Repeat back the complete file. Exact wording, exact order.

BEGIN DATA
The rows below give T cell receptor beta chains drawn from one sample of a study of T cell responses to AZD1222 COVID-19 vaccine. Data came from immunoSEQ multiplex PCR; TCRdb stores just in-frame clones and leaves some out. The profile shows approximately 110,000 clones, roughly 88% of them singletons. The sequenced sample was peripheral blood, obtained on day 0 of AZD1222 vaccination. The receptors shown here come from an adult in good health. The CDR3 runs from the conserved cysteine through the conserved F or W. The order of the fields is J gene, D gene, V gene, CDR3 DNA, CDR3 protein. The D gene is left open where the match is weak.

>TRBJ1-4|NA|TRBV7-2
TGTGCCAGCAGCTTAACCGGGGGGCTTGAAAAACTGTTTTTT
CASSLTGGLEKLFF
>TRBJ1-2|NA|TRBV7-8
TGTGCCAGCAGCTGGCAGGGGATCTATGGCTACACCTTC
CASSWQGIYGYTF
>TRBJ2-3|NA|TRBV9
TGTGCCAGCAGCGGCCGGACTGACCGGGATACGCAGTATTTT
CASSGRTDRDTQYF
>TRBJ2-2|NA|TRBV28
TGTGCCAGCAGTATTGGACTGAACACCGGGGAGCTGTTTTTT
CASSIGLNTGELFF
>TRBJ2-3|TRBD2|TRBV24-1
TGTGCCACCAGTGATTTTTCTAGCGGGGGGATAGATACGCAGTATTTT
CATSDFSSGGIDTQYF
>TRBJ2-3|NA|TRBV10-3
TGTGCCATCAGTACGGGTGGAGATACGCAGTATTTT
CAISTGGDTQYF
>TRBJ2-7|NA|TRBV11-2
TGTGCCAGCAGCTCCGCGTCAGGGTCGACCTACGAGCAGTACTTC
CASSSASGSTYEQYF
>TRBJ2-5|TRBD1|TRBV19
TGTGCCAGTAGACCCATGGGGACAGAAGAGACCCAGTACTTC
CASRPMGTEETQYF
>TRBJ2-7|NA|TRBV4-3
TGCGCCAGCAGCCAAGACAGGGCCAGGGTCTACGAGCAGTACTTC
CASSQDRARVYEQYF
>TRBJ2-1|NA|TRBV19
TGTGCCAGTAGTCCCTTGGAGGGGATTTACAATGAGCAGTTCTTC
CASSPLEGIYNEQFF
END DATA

The rows below give T cell receptor beta chains drawn from one sample of a study of T cell responses to AZD1222 COVID-19 vaccine. Data came from immunoSEQ multiplex PCR; TCRdb stores just in-frame clones and leaves some out. The profile shows approximately 110,000 clones, roughly 88% of them singletons. The sequenced sample was peripheral blood, obtained on day 0 of AZD1222 vaccination. The receptors shown here come from an adult in good health. The CDR3 runs from the conserved cysteine through the conserved F or W. The order of the fields is J gene, D gene, V gene, CDR3 DNA, CDR3 protein. The D gene is left open where the match is weak.

>TRBJ1-4|NA|TRBV7-2
TGTGCCAGCAGCTTAACCGGGGGGCTTGAAAAACTGTTTTTT
CASSLTGGLEKLFF
>TRBJ1-2|NA|TRBV7-8
TGTGCCAGCAGCTGGCAGGGGATCTATGGCTACACCTTC
CASSWQGIYGYTF
>TRBJ2-3|NA|TRBV9
TGTGCCAGCAGCGGCCGGACTGACCGGGATACGCAGTATTTT
CASSGRTDRDTQYF
>TRBJ2-2|NA|TRBV28
TGTGCCAGCAGTATTGGACTGAACACCGGGGAGCTGTTTTTT
CASSIGLNTGELFF
>TRBJ2-3|TRBD2|TRBV24-1
TGTGCCACCAGTGATTTTTCTAGCGGGGGGATAGATACGCAGTATTTT
CATSDFSSGGIDTQYF
>TRBJ2-3|NA|TRBV10-3
TGTGCCATCAGTACGGGTGGAGATACGCAGTATTTT
CAISTGGDTQYF
>TRBJ2-7|NA|TRBV11-2
TGTGCCAGCAGCTCCGCGTCAGGGTCGACCTACGAGCAGTACTTC
CASSSASGSTYEQYF
>TRBJ2-5|TRBD1|TRBV19
TGTGCCAGTAGACCCATGGGGACAGAAGAGACCCAGTACTTC
CASRPMGTEETQYF
>TRBJ2-7|NA|TRBV4-3
TGCGCCAGCAGCCAAGACAGGGCCAGGGTCTACGAGCAGTACTTC
CASSQDRARVYEQYF
>TRBJ2-1|NA|TRBV19
TGTGCCAGTAGTCCCTTGGAGGGGATTTACAATGAGCAGTTCTTC
CASSPLEGIYNEQFF